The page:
US media differed widely in their reactions a day after Democrats made a historic thrust to pass comprehensive healthcare legislation. With conservative passions burning high, the divisive reform still faces its toughest tests, newspapers say.
“Gone is the promise […] of a ‘postpartisan’ Washington,” read the New York Times, a day after Democrats passed legislation that promises to remake healthcare in the world’s richest country. “Never in modern memory has a major piece of legislation passed without a single Republican vote,” the paper regretted.
While the media seized on the historic significance of the bill's passage, the only uniform opinion across the news spectrum was that healthcare debate in the US is far from over. Democrats could savour their victory, but only for the shortest interval.
The San Francisco Chronicle took aim at the bad faith it says Republicans exhibited in their campaign to kill the bill, lamenting “the lack of bipartisan involvement” but also “the level of disingenuousness in the debate, from the phony claims that it would create ‘death panels’ to the gross misrepresentation that Obama's plan amounted to a government takeover of healthcare.”
Highlights of Democrats’ new healthcare reform
- Insurers cannot deny patients coverage for pre-existing conditions or charge higher premiums due to gender or medical history.
- Insurance exchanges to be created to help small businesses and the unemployed buy less expensive coverage.
- Individuals without coverage would face a fine, with the exception of poorer Americans.
- Subsidies for families earning less than $88,000 annually.
- Surtax on people earning more than $200,000 annually.
- States could choose whether to ban abortion coverage in plans offered in insurance exchanges.
- No public option.
"Democrats' death by suicide,” titled the Washington Times, not missing the opportunity to add medical jargon to their view that Democrats will have sacrificed control of the US Congress in their single-minded bend to pass an unpopular bill.
“The malformed health legislation is not the only reason Democrats are facing political extinction in November, but it is one of the most dramatic,” The Washington Times declared, insisting that Democrats would pay a political price in mid-term elections for ignoring their constituents' concern about greater government control of their health.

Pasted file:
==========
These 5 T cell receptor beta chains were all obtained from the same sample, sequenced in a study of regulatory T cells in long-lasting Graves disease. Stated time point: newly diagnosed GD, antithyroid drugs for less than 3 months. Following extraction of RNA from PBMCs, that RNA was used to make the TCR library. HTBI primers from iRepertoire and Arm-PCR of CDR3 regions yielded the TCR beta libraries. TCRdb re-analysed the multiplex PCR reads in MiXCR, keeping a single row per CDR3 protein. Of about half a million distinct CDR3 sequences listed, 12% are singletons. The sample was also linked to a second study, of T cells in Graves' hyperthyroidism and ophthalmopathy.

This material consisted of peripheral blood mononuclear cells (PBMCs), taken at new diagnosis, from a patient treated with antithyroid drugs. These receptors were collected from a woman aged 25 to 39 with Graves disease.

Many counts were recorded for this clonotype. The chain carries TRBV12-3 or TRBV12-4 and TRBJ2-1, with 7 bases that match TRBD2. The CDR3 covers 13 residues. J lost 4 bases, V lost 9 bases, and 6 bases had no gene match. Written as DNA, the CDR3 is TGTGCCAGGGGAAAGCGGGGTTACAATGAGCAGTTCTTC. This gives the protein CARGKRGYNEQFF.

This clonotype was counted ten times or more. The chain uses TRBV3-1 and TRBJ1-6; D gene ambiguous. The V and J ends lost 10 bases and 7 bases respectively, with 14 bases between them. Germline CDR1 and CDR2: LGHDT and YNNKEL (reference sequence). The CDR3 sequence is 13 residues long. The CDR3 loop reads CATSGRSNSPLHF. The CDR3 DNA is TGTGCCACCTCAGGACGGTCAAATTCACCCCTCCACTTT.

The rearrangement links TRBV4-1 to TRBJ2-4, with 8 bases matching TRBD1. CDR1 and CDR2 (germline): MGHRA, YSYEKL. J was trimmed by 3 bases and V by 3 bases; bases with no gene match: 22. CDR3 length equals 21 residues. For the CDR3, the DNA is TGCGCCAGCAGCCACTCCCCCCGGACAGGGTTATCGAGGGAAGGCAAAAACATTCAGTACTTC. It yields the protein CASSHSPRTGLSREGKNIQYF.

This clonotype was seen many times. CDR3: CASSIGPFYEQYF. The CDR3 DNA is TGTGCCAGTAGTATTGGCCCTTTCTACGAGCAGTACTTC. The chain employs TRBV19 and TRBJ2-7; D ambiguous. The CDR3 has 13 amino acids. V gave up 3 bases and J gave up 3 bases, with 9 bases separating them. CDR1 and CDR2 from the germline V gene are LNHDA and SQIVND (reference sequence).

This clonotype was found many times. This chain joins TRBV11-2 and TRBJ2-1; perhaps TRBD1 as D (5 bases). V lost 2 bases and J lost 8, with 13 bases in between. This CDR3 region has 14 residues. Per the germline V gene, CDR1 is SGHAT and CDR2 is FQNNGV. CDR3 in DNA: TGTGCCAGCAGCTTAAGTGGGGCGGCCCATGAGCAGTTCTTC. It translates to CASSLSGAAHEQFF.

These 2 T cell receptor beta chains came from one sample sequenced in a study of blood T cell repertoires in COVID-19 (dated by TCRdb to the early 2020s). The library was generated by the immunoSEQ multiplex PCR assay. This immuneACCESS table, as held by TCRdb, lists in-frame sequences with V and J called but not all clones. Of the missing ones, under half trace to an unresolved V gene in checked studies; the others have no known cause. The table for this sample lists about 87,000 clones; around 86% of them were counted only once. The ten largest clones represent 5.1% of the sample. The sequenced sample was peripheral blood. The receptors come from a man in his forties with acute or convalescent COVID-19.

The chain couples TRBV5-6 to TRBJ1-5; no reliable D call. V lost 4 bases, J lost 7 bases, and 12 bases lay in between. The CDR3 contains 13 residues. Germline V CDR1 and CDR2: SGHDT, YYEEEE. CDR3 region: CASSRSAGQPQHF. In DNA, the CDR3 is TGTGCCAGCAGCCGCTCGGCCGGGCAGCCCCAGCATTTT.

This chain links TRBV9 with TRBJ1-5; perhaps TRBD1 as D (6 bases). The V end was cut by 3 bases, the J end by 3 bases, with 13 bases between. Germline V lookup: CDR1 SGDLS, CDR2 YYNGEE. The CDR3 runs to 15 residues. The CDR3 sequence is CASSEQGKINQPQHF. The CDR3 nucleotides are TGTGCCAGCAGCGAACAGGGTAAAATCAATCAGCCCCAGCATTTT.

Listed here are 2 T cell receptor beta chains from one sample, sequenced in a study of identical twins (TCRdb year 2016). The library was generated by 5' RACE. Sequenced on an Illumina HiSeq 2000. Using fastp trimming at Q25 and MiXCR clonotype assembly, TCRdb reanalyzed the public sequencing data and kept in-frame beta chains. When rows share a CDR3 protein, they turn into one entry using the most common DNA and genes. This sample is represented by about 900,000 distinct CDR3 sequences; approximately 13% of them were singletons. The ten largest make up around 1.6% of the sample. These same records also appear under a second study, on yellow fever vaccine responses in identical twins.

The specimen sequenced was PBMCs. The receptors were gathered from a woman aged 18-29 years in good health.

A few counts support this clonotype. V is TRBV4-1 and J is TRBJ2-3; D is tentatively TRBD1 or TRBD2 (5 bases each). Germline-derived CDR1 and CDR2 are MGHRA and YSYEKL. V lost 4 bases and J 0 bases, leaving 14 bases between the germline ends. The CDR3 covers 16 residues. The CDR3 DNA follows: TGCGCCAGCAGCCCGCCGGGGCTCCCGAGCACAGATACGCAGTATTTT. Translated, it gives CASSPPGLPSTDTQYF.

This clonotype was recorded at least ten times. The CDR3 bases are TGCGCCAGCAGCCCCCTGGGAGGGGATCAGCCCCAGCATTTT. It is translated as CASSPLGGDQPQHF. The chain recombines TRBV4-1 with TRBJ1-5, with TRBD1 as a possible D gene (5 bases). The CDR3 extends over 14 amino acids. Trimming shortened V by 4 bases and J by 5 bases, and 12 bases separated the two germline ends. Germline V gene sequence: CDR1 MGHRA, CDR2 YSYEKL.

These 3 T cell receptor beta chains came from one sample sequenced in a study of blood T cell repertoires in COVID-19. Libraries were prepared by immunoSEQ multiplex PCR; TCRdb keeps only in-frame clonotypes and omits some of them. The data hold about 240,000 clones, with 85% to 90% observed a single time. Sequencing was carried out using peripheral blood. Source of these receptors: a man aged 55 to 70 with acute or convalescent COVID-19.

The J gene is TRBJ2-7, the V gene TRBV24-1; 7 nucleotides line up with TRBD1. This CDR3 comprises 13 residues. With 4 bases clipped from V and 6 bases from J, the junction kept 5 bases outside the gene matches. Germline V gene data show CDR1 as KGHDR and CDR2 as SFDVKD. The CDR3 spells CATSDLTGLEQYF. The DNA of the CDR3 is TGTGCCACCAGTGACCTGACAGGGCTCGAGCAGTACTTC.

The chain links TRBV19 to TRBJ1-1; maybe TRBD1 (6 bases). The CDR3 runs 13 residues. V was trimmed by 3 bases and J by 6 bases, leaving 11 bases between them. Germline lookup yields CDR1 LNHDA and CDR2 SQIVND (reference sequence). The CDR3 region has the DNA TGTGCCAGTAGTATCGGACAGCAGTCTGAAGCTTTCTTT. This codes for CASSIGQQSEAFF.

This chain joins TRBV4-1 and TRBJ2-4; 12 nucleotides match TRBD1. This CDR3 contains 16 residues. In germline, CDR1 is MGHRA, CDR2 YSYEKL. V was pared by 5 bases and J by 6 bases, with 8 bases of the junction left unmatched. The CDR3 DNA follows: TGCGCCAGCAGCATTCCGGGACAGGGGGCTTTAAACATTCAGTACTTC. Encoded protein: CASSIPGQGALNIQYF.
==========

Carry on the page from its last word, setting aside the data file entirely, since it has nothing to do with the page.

The Los Angeles Times hailed “A historic first step,” and a landmark accomplishment of the Obama administration, but also speculated on the electoral fate of Democrats. “The controversy surrounding [the healthcare bill] threatens to end his party's majority in Congress. Rarely has such a good thing for Americans been perceived by so many as a threat to their livelihood and liberty,” the LA Times wrote.
'Making it work'
Editorials in major newspapers echoed the standoff between the two major parties in Congress and gave a taste of the challenge ahead for jubilant Democrats.
The Wall Street Journal issued its word of warning to those uninsured citizens inclined to hope their circumstance will improve with the bill’s passing. “So this hour of liberal political victory is a good time to adapt the ‘Pottery Barn’ rule […]: You break it, you own it,” soured the conservative daily, predicting the eventual doom of the healthcare system, the government of the United States, or both.
While the San Francisco Chronicle simply conceded that “the challenge to make this plan work could be every bit as daunting as getting it passed,” Slate rallied Obama supporters for the battle ahead:
“We have seen a president who evidently has learned how to lead, who relishes winning, and who is primed to become a more effective progressive. For that we should be grateful. It should whet his appetite as a fighter -- and ours.”
US Congress passes historic healthcare bill
With a narrow and hard-fought 219-212 vote late Sunday, the US House of Representatives gave final approval to a sweeping healthcare overhaul, extending insurance coverage to nearly 32 million Americans.
After running on a ticket of change, President Barack Obama now has a political triumph after a challenging first 16 months in office.
Nancy Pelosi, Democratic House Speaker and the most senior Democrat in the House, was a key proponent of the healthcare reform.
Defeated Pro Life Republican congressman Christopher Smith speaks during a news conference on healthcare reform on Capitol Hill Monday.
Supporters celebrate the passing of the healthcare reform bill outside the Capitol after the final vote on Sunday in Washington, DC.
Members of the vocal conservative Tea Party movement hold a sign outside the US Capitol as they demonstrate in Washington against the healthcare bill.
A demonstrator stands in front of the House side of the US Capitol Sunday. The healthcare reform battle has polarised Americans more than when President Obama took office in January 2009.
Date created : 2010-03-22